Delgado et al v. Dorado Health Inc., et al

Filing 343

ORDER ON PENDING MOTIONS Signed by Judge George Z. Singal on 7/11/2017.(lc)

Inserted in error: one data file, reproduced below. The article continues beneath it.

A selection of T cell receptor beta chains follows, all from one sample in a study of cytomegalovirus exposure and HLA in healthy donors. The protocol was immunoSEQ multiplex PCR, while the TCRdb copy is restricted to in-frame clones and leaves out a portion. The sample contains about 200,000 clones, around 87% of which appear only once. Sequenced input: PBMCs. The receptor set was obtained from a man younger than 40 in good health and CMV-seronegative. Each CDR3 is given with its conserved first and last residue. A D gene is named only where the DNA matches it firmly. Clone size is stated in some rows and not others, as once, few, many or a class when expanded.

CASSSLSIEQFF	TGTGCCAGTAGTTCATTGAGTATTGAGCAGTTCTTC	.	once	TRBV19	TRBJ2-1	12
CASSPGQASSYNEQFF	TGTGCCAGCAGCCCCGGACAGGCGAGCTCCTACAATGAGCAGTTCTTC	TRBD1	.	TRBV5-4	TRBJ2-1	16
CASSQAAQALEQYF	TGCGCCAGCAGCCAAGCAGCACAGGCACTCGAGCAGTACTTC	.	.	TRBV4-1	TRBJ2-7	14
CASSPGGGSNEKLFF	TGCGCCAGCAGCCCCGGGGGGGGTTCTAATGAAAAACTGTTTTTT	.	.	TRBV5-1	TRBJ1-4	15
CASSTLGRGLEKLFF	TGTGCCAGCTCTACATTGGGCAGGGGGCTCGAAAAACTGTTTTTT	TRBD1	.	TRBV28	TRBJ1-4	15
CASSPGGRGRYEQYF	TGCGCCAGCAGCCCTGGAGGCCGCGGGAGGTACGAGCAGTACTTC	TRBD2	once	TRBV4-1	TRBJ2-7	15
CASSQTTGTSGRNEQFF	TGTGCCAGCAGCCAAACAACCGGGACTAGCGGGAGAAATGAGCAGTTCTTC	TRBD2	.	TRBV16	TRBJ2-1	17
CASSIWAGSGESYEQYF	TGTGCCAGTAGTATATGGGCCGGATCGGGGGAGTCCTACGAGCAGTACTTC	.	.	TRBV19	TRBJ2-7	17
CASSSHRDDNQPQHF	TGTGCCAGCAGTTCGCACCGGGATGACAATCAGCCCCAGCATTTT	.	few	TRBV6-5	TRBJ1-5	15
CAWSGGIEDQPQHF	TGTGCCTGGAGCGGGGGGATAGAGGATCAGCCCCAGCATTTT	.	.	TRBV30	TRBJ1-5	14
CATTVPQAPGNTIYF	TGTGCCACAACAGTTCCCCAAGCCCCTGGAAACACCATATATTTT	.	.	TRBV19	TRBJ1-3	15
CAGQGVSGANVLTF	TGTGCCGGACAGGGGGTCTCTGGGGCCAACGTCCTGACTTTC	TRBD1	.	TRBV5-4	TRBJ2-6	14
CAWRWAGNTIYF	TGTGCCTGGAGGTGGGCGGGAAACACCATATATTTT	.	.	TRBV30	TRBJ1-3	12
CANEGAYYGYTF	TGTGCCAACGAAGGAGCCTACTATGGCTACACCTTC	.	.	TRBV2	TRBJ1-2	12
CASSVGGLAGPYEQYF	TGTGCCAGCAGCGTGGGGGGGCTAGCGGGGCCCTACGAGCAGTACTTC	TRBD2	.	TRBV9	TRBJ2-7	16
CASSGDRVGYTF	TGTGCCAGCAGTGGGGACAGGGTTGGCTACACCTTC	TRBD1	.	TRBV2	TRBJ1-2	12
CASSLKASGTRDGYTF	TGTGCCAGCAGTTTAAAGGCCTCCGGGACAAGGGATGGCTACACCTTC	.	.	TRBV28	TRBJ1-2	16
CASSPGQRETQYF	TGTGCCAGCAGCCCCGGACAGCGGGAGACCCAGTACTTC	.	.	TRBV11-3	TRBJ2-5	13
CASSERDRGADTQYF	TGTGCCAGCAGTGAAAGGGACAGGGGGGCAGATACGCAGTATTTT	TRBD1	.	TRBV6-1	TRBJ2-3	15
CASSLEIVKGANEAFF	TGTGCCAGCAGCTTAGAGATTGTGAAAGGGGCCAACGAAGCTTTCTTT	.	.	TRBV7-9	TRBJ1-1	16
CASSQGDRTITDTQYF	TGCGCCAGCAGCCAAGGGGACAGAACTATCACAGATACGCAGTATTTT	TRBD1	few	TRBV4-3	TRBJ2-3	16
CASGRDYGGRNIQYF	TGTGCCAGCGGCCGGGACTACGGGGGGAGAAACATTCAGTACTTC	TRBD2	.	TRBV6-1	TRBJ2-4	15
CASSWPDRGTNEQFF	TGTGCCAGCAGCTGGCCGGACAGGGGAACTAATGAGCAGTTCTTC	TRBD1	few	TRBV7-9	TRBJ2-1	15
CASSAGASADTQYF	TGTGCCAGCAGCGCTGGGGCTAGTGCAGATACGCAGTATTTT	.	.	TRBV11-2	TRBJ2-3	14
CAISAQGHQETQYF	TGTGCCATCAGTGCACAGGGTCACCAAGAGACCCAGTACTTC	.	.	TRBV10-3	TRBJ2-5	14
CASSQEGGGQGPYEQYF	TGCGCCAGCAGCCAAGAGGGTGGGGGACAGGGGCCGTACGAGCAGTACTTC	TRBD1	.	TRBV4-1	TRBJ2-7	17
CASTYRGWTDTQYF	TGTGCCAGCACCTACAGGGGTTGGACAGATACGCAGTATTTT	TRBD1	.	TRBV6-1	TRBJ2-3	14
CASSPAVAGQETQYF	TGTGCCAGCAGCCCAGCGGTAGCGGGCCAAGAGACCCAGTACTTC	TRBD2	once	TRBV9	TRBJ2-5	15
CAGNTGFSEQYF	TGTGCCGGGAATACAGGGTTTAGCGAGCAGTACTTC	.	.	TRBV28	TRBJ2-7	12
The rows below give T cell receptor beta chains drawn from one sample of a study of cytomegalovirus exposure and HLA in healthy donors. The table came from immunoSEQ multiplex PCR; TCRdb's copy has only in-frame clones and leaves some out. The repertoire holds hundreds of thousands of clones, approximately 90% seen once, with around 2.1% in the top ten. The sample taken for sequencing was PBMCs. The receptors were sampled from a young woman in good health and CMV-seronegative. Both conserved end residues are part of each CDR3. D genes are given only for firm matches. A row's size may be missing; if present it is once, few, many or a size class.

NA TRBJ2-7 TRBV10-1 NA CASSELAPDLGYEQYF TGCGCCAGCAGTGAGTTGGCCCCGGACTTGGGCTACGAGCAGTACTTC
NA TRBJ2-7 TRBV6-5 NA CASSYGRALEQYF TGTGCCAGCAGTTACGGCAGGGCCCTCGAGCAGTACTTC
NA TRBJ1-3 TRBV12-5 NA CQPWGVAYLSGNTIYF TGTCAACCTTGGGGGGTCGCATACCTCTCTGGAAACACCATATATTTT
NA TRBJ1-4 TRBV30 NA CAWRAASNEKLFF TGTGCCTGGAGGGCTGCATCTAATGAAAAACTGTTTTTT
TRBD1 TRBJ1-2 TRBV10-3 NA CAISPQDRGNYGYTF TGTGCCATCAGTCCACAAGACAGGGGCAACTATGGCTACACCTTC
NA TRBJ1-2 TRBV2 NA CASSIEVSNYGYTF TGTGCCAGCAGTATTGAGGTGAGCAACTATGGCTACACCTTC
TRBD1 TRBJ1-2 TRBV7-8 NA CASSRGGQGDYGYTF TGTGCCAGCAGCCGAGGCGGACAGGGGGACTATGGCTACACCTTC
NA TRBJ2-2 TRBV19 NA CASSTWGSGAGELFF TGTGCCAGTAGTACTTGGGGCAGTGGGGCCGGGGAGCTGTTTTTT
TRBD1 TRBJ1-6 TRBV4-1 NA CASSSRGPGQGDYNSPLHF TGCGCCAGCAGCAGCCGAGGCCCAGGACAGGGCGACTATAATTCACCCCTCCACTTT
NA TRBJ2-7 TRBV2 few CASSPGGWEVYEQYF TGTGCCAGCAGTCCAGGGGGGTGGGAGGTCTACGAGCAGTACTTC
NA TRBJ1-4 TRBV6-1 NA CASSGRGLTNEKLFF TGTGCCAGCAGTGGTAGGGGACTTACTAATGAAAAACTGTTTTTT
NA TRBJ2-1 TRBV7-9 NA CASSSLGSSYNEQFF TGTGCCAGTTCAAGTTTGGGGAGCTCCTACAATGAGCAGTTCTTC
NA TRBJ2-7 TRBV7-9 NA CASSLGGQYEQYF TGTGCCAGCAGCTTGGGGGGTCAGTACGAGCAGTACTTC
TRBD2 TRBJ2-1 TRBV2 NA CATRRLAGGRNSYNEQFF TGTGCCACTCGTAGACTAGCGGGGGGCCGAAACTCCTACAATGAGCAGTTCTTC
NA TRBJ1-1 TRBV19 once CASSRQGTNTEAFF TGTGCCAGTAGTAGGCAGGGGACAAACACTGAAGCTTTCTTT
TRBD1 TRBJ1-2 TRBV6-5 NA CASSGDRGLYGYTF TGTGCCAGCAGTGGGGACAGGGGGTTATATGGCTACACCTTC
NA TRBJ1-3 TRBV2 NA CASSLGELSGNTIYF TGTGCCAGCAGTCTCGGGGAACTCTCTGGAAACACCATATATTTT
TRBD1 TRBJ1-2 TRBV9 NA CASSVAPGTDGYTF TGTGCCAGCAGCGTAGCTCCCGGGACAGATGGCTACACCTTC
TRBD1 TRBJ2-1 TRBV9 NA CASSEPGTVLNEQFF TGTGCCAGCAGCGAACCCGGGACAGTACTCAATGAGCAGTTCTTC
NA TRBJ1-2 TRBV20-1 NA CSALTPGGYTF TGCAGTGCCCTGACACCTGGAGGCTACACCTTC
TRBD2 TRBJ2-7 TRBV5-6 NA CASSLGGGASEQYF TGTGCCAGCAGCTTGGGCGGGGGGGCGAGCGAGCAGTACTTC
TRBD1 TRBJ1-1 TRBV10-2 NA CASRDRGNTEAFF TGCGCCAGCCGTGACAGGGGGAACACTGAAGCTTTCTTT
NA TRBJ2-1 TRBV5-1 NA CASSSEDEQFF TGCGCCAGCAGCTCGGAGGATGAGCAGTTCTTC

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UNITED STATES DISTRICT COURT DISTRICT OF PUERTO RICO ANN MARIE DELGADO et al., Plaintiffs, v. DORADO HEALTH, INC d/b/a MANATI MEDICAL CENTER, et al., et al. Defendants. ) ) ) ) ) Docket no. 3:14-cv-1735 ) ) ) ) ) ) ORDER ON PENDING MOTIONS Before the Court are two motions to dismiss (ECF Nos. 337 & 338) as well as two motions seeking joinder in these motions to dismiss (ECF Nos. 340 & 342) (together, “Defendants’ Motions”). Defendants’ Motions were filed and briefed in accordance with the Court’s June 9, 2017 Procedural Order (ECF No. 332). In short, via these Motions, all of the remaining Defendants seek dismissal of various claims for lack of subject matter jurisdiction. As explained herein, the Motions are GRANTED IN PART AND DENIED IN PART. I. STANDARD OF REVIEW “Federal courts are courts of limited jurisdiction. They cannot act in the absence of subject matter jurisdiction, and they have a sua sponte duty to confirm the existence of jurisdiction in the face of apparent jurisdictional defects.” See United States v. Univ. of Massachusetts, Worcester, 812 F.3d 35, 44 (1st Cir. 2016) (citation omitted), cert. denied sub nom. U.S. & Massachusetts ex rel. Willette v. Univ. of Massachusetts, Worcester, 137 S. Ct. 617, 196 L. Ed. 2d 513 (2017). “If 1 the court determines at any time that it lacks subject-matter jurisdiction, the court must dismiss the action.” Fed. R. Civ. P. 12(h)(3). The diversity statute gives federal courts jurisdiction over suits between citizens of different states, provided the amount in controversy is more than $75,000.00. See 28 U.S.C. § 1332(a). However, when there are multiple plaintiffs and defendants, diversity jurisdiction may be invoked only where there is complete diversity. See, e.g., Flores v. Wyndham Grand Resort, 873 F. Supp. 2d 444, 448 (D.P.R. 2012) (“Diversity jurisdiction requires complete diversity of citizenship between all plaintiffs involved and all defendants involved.”) To determine the diversity of the parties, the Court looks at the domicile of the parties at the time the complaint was filed. See Melendez-Garcia v. Sanchez, 629 F.3d 25, 40-41 (1st Cir. 2008). “[O]nce challenged, the party invoking subject matter jurisdiction [here, Plaintiffs] ha[ve] the burden of proving by a preponderance of the evidence the facts supporting jurisdiction.” Bank One, Texas, N.A. v. Montle, 964 F.2d 48, 50 (1st Cir. 1992) (internal quotations and citations omitted); see also Melendez-Garcia, 629 F.3d at 40. In determining whether a particular unnamed party is indispensable, the Court’s analysis is guided by Federal Rule of Civil Procedure 19, which calls for a two-step process. United States v. San Juan Marina, 239 F.3d 400, 405 (1st Cir. 2001). The first step requires the Court to determine if the proposed party is a required party in accordance with Rule 19(a). As relevant here, if the Court determines that a person falls within one of the categories listed in Rule 19(a) but the joinder of this party “is not feasible,” the Court “must determine whether, in equity and good conscience, the action should proceed among the existing parties or should be dismissed.” Fed. R. Civ. P. 19(b). “Where jurisdiction depends solely on diversity of citizenship, the absence of a nondiverse, indispensable party is not a mere procedural defect. Rather, it destroys the district 2 court's original subject matter jurisdiction.” Picciotto v. Cont'l Cas. Co., 512 F.3d 9, 20 (1st Cir. 2008) (citing Calcote v. Texas Pac. Coal & Oil Co., 157 F.2d 216, 219, 221 (5th Cir.1946)). II. DISCUSSION The briefing submitted in connection with the pending motion clarifies two points. First, the Third Amended Complaint states two types of tort claims associated with the death of Mr. Luis Delgado; one is the “inherited claim” or “survivorship action,” and the other is for the individual losses suffered by each of the three named plaintiffs. See Third Am. Compl. (ECF No. 42) ¶¶ 176181; Pls. Response (ECF No. 339) at 4; see also, e.g., Cason v. Puerto Rico Elec. Power Auth., 770 F.3d 971, 973-75 & n.2 (1st Cir. 2014). Second, the preponderance of the proffered evidence supports a finding that there are two heirs of Mr. Delgado who are residents of Puerto Rico but are not named Plaintiffs in this action.1 See Pls. Response at 5. All parties agree that addition of these two heirs would destroy complete diversity and, as a result, is not feasible. With this starting point, the first question that the Court must answer is whether these two heirs are indispensable to resolution of the inherited claim. Recognizing the district court split on the issue of who is deemed an indispensable party to an inherited claim that arises under Puerto Rico law,2 the Court reads a majority of the recent cases as accepting “the indispensability of all heirs to an estate when the same is a party to a claim.” Caraballo v. Hosp. Pavia Hato Rey Inc., No. CV 14-1738 (DRD), 2017 WL 1247872, at *6 (D.P.R. Mar. 31, 2017) (citing Villanova v. 1 The two heirs in question are a daughter, Sofia Antionelle Marie Delgado Gutarra, and Mr. Delgado’s widow, Marie de los Angeles Albert Sauri. 2 The First Circuit described the district courts as “squarely divided.” Cason, 770 F.3d at 975 & n.7. 3 Villanova, 184 D.P.R. 824, 839-40 (2012)).3 Following these cases, the Court likewise concludes that Mr. Delgado’s two heirs who are domiciled in Puerto Rico are required parties; however, their joinder would destroy federal subject matter jurisdiction. The next question is the proper remedy for this scenario. Under Rule 19(b), the Court is required to consider a number of factors. As to the first factor, the Court readily concludes that a judgment on the inherited claim could prejudice one or both of the absent heirs as well as Defendants.4 See Fed. R. Civ. P. 19(b)(1). The Court fails to see how this prejudice could be lessened or avoided by any measures that the Court might be able to impose given the existing Commonwealth law governing survivorship claims. See Fed. R. Civ. P. 19(b)(2). Turning to the third factor, the Court concludes that piecemeal litigation of the claims surrounding the death of Mr. Delgado is apparently inevitable; as such, the public’s goal of “adequate” judgments cannot be achieved by allowing this litigation to proceed in its current configurations (i.e., the inherited claim and individual claims of diverse heirs in federal court and individual claim of widow before Commonwealth courts). See Republic of Philippines v. Pimentel, 553 U.S. 851, 870 (2008) (“[A]dequacy refers to the public stake in settling disputes by wholes, whenever possible.”) Finally, it does appear that Plaintiffs would have an adequate remedy if the Court were to dismiss the inherited claim as there is no apparent impediment to Plaintiffs joining the existing 3 See also, e.g., Rivera v. Gonzalez, No. CIV 15-2080 MEL, 2017 WL 1247875, *2-*3 (D.P.R. March 31, 2017); Gonzalez v. Presbyterian Community Hospital, No. 13-1886 (PAD), 103 F. Supp. 3d 198, 199 (D.P.R. 2015); Betancourt v. United States, No. CIV. 12-1326 MEL, 2014 WL 58446745, *3 (D.P.R. Nov. 12, 2014); Reyes–Ortíz v. HIMA San Pablo–Bayamón, No. 11–1273, 2014 U.S. Dist. LEXIS 150680, *4 (D.P.R. June 16, 2014); Pagán– Ortíz v. Carlo–Dominguez, 977 F. Supp. 2d 106, 107 (D.P.R. 2013); Casillas–Sanchez v. Ryder Mem'l Hosp., Inc., No. 11–2092, 2013 U.S. Dist. LEXIS 109141, at *1 (D.P.R. July 30, 2013); Segura–Sanchez v. Hosp. Gen. Menonita, Inc., 953 F. Supp. 2d 344, 348 (D.P.R. 2013); Pino–Betancourt v. Hosp. Pavía Santurce, 928 F. Supp. 2d 393, 396 (D.P.R. 2013); Cruz-Gascot v. HIMA-San Pablo Hosp. Bayamon, 728 F. Supp. 2d 14, 20-25 (D.P.R. 2010). 4 The Court acknowledges that Plaintiffs provide a compelling argument that the statute of limitations would foreclose the filing of any action by Mr. Delgado’s daughter. See Pls. Response at 6-7. Assuming without deciding that the claims of this particular heir are now time barred, the Court necessarily acknowledges that there would appear to be no apparent prejudice to Delgado Gutarra. 4 Commonwealth action brought by the widow and completing the litigation of this particular claim in that forum. See Fed. R. Civ. P. 19(b)(4); see also Pls. Response at 20. Having considered all of the required factors and the existing precedent, the Court concludes that in equity and good conscience it cannot allow the three named Plaintiffs to pursue the asserted survivorship claim in this action. However, the Court likewise concludes that Plaintiffs’ individual claims—over which this Court clearly has subject matter jurisdiction and which have been the subject of litigation before the district court for many years—should be allowed to proceed to trial as a matter of equity and good conscience. III. CONCLUSION For the reasons just stated, Defendants’ Motions are GRANTED to the extent that they sought dismissal of any claims or requests for damages that belong to the decedent’s estate. This inherited claim is hereby dismissed without prejudice. To the extent that each Plaintiff also states his or her own individual tort claims, the Motions are DENIED and this matter shall continue to trial on those remaining individual claims. SO ORDERED. /s/ George Z. Singal United States District Judge Dated this 11th day of July, 2017. 5